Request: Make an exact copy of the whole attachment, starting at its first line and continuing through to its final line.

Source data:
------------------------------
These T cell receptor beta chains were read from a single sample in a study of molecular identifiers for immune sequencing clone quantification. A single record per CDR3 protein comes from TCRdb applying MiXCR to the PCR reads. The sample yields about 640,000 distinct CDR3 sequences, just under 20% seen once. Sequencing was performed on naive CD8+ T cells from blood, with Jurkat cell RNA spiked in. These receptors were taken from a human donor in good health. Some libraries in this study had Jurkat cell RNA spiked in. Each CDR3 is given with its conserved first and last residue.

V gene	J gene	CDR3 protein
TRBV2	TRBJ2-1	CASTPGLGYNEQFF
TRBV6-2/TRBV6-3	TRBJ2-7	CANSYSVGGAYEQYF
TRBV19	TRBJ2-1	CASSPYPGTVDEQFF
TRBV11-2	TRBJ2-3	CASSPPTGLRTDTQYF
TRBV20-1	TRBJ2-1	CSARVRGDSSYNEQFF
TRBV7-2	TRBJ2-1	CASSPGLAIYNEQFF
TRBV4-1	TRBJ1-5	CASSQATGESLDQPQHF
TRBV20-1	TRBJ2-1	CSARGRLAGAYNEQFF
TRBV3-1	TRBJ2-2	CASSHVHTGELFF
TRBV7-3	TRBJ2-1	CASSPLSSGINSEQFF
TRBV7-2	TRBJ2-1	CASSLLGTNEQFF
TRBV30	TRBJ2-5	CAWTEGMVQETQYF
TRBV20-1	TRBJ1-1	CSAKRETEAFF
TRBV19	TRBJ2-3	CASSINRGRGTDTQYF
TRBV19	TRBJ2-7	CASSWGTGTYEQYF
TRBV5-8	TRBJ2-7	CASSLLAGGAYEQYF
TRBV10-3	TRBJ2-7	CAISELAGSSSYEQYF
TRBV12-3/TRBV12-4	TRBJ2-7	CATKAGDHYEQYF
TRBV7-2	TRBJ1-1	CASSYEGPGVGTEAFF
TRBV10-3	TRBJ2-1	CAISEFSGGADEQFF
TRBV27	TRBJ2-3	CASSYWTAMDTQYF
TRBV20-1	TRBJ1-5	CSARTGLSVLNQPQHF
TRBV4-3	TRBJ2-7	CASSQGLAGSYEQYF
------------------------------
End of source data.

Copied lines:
These T cell receptor beta chains were read from a single sample in a study of molecular identifiers for immune sequencing clone quantification. A single record per CDR3 protein comes from TCRdb applying MiXCR to the PCR reads. The sample yields about 640,000 distinct CDR3 sequences, just under 20% seen once. Sequencing was performed on naive CD8+ T cells from blood, with Jurkat cell RNA spiked in. These receptors were taken from a human donor in good health. Some libraries in this study had Jurkat cell RNA spiked in. Each CDR3 is given with its conserved first and last residue.

V gene	J gene	CDR3 protein
TRBV2	TRBJ2-1	CASTPGLGYNEQFF
TRBV6-2/TRBV6-3	TRBJ2-7	CANSYSVGGAYEQYF
TRBV19	TRBJ2-1	CASSPYPGTVDEQFF
TRBV11-2	TRBJ2-3	CASSPPTGLRTDTQYF
TRBV20-1	TRBJ2-1	CSARVRGDSSYNEQFF
TRBV7-2	TRBJ2-1	CASSPGLAIYNEQFF
TRBV4-1	TRBJ1-5	CASSQATGESLDQPQHF
TRBV20-1	TRBJ2-1	CSARGRLAGAYNEQFF
TRBV3-1	TRBJ2-2	CASSHVHTGELFF
TRBV7-3	TRBJ2-1	CASSPLSSGINSEQFF
TRBV7-2	TRBJ2-1	CASSLLGTNEQFF
TRBV30	TRBJ2-5	CAWTEGMVQETQYF
TRBV20-1	TRBJ1-1	CSAKRETEAFF
TRBV19	TRBJ2-3	CASSINRGRGTDTQYF
TRBV19	TRBJ2-7	CASSWGTGTYEQYF
TRBV5-8	TRBJ2-7	CASSLLAGGAYEQYF
TRBV10-3	TRBJ2-7	CAISELAGSSSYEQYF
TRBV12-3/TRBV12-4	TRBJ2-7	CATKAGDHYEQYF
TRBV7-2	TRBJ1-1	CASSYEGPGVGTEAFF
TRBV10-3	TRBJ2-1	CAISEFSGGADEQFF
TRBV27	TRBJ2-3	CASSYWTAMDTQYF
TRBV20-1	TRBJ1-5	CSARTGLSVLNQPQHF
TRBV4-3	TRBJ2-7	CASSQGLAGSYEQYF